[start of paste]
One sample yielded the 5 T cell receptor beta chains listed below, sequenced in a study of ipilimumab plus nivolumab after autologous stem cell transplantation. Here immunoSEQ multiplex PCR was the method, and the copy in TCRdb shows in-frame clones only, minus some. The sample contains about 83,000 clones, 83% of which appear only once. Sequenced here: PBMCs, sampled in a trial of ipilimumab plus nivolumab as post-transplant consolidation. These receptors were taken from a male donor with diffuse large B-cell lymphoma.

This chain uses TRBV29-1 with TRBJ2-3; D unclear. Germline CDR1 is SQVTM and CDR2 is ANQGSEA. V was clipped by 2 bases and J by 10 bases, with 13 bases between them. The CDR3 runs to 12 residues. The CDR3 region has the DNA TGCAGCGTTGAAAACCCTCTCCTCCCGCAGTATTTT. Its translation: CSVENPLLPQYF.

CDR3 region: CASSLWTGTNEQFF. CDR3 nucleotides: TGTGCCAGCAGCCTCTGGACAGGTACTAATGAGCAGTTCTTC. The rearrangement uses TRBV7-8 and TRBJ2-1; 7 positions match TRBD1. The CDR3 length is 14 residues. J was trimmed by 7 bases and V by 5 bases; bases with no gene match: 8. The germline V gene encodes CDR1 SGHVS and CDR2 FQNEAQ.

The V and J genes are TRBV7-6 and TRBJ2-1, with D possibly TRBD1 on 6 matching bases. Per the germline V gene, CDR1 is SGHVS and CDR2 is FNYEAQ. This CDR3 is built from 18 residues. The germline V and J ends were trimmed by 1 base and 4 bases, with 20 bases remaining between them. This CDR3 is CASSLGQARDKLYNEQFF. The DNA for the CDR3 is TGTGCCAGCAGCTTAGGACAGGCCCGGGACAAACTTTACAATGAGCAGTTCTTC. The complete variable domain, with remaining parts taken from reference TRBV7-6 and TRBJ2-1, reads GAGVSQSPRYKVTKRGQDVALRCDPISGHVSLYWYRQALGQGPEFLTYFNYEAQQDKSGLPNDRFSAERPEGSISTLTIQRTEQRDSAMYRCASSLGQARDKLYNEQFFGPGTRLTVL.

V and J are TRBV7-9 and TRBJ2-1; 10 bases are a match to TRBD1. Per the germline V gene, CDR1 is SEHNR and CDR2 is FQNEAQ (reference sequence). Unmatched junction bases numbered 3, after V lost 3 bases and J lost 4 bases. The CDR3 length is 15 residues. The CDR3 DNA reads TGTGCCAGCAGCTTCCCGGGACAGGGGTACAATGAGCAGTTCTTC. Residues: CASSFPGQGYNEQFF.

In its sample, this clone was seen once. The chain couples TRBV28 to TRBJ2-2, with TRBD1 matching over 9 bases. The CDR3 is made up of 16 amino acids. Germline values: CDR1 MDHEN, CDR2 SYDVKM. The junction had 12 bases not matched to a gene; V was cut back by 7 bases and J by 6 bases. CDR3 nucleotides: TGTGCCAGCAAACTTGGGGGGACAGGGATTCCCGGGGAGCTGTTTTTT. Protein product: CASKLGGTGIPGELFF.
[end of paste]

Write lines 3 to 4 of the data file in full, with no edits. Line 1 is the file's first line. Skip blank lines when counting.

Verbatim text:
CDR3 region: CASSLWTGTNEQFF. CDR3 nucleotides: TGTGCCAGCAGCCTCTGGACAGGTACTAATGAGCAGTTCTTC. The rearrangement uses TRBV7-8 and TRBJ2-1; 7 positions match TRBD1. The CDR3 length is 14 residues. J was trimmed by 7 bases and V by 5 bases; bases with no gene match: 8. The germline V gene encodes CDR1 SGHVS and CDR2 FQNEAQ.

The V and J genes are TRBV7-6 and TRBJ2-1, with D possibly TRBD1 on 6 matching bases. Per the germline V gene, CDR1 is SGHVS and CDR2 is FNYEAQ. This CDR3 is built from 18 residues. The germline V and J ends were trimmed by 1 base and 4 bases, with 20 bases remaining between them. This CDR3 is CASSLGQARDKLYNEQFF. The DNA for the CDR3 is TGTGCCAGCAGCTTAGGACAGGCCCGGGACAAACTTTACAATGAGCAGTTCTTC. The complete variable domain, with remaining parts taken from reference TRBV7-6 and TRBJ2-1, reads GAGVSQSPRYKVTKRGQDVALRCDPISGHVSLYWYRQALGQGPEFLTYFNYEAQQDKSGLPNDRFSAERPEGSISTLTIQRTEQRDSAMYRCASSLGQARDKLYNEQFFGPGTRLTVL.